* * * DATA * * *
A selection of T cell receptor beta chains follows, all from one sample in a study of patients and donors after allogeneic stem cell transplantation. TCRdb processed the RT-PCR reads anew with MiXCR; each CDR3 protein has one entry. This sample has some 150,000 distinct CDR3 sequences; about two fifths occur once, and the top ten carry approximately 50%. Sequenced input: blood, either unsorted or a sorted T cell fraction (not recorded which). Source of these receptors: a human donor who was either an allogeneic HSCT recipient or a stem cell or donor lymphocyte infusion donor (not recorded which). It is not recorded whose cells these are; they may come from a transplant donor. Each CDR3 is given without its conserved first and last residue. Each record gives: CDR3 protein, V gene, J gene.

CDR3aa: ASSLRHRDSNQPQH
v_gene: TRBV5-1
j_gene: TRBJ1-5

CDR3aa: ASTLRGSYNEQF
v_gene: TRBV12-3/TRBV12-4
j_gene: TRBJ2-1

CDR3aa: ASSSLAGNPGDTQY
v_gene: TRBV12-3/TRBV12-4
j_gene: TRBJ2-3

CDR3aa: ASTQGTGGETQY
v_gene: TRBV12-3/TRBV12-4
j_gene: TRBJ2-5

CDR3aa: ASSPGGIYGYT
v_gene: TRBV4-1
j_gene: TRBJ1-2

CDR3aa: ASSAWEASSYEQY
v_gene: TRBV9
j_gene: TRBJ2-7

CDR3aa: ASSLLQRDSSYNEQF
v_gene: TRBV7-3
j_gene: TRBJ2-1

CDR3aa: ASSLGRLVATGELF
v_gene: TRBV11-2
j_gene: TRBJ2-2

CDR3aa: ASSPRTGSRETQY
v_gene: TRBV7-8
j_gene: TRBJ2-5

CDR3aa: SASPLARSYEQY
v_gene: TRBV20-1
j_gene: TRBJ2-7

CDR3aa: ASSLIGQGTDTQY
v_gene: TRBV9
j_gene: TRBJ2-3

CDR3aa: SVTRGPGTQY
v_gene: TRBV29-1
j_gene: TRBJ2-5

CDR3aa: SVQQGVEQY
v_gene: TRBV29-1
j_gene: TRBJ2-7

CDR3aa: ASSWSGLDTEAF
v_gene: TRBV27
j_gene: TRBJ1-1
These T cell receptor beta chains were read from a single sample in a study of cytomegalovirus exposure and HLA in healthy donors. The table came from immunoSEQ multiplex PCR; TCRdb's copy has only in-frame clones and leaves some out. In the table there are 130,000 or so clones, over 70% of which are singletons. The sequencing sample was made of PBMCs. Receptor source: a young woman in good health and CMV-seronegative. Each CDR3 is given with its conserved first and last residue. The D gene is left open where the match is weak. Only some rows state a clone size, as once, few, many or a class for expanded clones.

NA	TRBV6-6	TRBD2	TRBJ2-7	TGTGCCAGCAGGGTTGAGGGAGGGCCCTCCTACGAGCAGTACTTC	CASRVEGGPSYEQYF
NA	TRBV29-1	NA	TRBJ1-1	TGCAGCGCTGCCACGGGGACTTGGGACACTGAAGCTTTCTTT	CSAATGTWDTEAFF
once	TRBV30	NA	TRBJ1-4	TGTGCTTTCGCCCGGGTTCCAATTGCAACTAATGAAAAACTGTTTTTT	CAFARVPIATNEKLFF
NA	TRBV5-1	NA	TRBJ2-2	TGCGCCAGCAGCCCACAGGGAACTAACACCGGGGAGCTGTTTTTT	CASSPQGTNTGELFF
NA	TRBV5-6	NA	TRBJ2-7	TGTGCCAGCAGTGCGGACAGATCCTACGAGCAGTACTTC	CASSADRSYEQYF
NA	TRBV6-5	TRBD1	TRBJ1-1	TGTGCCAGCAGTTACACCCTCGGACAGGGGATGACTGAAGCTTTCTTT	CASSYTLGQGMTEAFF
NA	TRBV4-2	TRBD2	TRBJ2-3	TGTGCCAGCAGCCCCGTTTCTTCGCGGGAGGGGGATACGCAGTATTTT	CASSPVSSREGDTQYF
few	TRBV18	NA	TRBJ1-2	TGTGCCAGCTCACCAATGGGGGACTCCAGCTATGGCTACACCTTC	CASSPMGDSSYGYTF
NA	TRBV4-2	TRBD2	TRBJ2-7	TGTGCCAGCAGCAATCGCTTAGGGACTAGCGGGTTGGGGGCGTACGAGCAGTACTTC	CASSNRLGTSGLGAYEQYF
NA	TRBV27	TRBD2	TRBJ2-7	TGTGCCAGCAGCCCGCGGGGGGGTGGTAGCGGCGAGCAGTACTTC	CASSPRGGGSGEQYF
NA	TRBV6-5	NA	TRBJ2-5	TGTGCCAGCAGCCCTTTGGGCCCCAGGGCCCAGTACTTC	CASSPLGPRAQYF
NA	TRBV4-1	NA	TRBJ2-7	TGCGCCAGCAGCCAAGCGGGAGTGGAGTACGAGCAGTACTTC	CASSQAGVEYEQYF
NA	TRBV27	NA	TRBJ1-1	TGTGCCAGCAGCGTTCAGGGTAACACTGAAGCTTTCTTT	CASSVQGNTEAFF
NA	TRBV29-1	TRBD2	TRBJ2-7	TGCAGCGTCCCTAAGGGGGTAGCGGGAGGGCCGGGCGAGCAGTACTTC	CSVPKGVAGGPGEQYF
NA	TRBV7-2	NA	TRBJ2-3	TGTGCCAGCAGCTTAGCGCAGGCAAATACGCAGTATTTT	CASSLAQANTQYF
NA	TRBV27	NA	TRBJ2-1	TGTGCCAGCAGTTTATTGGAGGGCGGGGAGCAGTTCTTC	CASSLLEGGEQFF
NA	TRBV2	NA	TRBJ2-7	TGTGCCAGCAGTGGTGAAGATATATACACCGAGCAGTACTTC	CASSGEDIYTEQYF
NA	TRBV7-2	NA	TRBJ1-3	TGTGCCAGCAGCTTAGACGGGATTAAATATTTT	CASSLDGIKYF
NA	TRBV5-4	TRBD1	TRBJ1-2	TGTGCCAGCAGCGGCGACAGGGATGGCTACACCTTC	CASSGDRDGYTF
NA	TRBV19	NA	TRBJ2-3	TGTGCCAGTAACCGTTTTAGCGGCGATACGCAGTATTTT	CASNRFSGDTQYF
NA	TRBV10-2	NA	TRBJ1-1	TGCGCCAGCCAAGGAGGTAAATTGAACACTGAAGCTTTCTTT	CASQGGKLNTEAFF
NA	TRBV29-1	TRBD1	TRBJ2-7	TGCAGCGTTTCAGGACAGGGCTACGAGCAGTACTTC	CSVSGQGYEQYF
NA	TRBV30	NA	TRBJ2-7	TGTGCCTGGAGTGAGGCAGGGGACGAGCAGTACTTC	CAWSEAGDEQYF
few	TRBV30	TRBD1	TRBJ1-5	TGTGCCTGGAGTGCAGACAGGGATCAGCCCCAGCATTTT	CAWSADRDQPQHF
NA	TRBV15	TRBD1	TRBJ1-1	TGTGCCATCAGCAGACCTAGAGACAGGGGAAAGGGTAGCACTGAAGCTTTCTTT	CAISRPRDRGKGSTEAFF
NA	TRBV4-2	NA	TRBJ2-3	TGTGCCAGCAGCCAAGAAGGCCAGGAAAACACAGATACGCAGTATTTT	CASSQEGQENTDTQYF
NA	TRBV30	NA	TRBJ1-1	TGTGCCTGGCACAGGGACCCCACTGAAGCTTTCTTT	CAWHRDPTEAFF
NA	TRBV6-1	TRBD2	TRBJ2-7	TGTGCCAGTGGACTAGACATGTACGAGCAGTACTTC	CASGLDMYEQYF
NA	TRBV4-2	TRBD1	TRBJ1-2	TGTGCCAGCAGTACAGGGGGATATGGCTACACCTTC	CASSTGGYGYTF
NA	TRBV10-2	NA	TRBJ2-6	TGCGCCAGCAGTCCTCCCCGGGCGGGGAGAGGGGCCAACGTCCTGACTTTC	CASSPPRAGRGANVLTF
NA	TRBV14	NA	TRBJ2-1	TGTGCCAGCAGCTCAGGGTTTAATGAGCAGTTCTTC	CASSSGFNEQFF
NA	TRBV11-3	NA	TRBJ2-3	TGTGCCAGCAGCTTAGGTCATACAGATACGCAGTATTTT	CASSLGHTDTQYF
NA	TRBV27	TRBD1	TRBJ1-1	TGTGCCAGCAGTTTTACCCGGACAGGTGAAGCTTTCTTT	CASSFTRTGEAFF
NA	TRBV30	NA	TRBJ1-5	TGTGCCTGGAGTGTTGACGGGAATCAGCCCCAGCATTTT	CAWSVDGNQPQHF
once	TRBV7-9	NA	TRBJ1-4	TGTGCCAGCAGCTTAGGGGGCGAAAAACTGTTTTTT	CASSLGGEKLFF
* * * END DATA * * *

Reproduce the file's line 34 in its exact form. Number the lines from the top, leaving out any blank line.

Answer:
j_gene: TRBJ2-3